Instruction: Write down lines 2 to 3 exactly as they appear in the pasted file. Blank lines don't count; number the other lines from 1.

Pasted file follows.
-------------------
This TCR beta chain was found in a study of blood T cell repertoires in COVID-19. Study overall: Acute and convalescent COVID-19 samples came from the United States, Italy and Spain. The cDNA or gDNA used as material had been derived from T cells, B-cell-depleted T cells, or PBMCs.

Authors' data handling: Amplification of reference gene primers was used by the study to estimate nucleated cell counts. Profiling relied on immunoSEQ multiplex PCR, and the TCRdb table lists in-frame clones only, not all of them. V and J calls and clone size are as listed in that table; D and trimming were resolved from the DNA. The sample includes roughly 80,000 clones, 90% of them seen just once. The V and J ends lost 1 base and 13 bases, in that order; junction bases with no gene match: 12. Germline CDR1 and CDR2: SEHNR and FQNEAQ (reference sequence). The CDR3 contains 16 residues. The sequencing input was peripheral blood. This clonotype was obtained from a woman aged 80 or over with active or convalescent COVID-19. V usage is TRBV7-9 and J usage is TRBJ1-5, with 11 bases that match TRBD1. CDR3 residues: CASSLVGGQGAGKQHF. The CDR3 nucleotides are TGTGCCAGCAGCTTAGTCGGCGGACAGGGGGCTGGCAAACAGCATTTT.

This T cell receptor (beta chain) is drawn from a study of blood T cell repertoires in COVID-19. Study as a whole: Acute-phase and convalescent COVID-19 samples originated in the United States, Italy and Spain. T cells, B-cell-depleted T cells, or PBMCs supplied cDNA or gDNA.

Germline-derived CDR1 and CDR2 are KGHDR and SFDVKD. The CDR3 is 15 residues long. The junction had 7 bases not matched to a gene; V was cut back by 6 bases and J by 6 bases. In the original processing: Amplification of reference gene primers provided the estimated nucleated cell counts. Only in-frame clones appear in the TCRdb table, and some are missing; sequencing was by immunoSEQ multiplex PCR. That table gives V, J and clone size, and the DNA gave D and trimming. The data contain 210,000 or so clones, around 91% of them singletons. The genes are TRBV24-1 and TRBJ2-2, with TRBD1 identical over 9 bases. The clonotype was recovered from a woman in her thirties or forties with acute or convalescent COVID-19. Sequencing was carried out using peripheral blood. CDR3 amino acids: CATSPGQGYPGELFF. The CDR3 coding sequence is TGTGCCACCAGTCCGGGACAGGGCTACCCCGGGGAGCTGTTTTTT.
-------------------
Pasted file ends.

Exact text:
Authors' data handling: Amplification of reference gene primers was used by the study to estimate nucleated cell counts. Profiling relied on immunoSEQ multiplex PCR, and the TCRdb table lists in-frame clones only, not all of them. V and J calls and clone size are as listed in that table; D and trimming were resolved from the DNA. The sample includes roughly 80,000 clones, 90% of them seen just once. The V and J ends lost 1 base and 13 bases, in that order; junction bases with no gene match: 12. Germline CDR1 and CDR2: SEHNR and FQNEAQ (reference sequence). The CDR3 contains 16 residues. The sequencing input was peripheral blood. This clonotype was obtained from a woman aged 80 or over with active or convalescent COVID-19. V usage is TRBV7-9 and J usage is TRBJ1-5, with 11 bases that match TRBD1. CDR3 residues: CASSLVGGQGAGKQHF. The CDR3 nucleotides are TGTGCCAGCAGCTTAGTCGGCGGACAGGGGGCTGGCAAACAGCATTTT.

This T cell receptor (beta chain) is drawn from a study of blood T cell repertoires in COVID-19. Study as a whole: Acute-phase and convalescent COVID-19 samples originated in the United States, Italy and Spain. T cells, B-cell-depleted T cells, or PBMCs supplied cDNA or gDNA.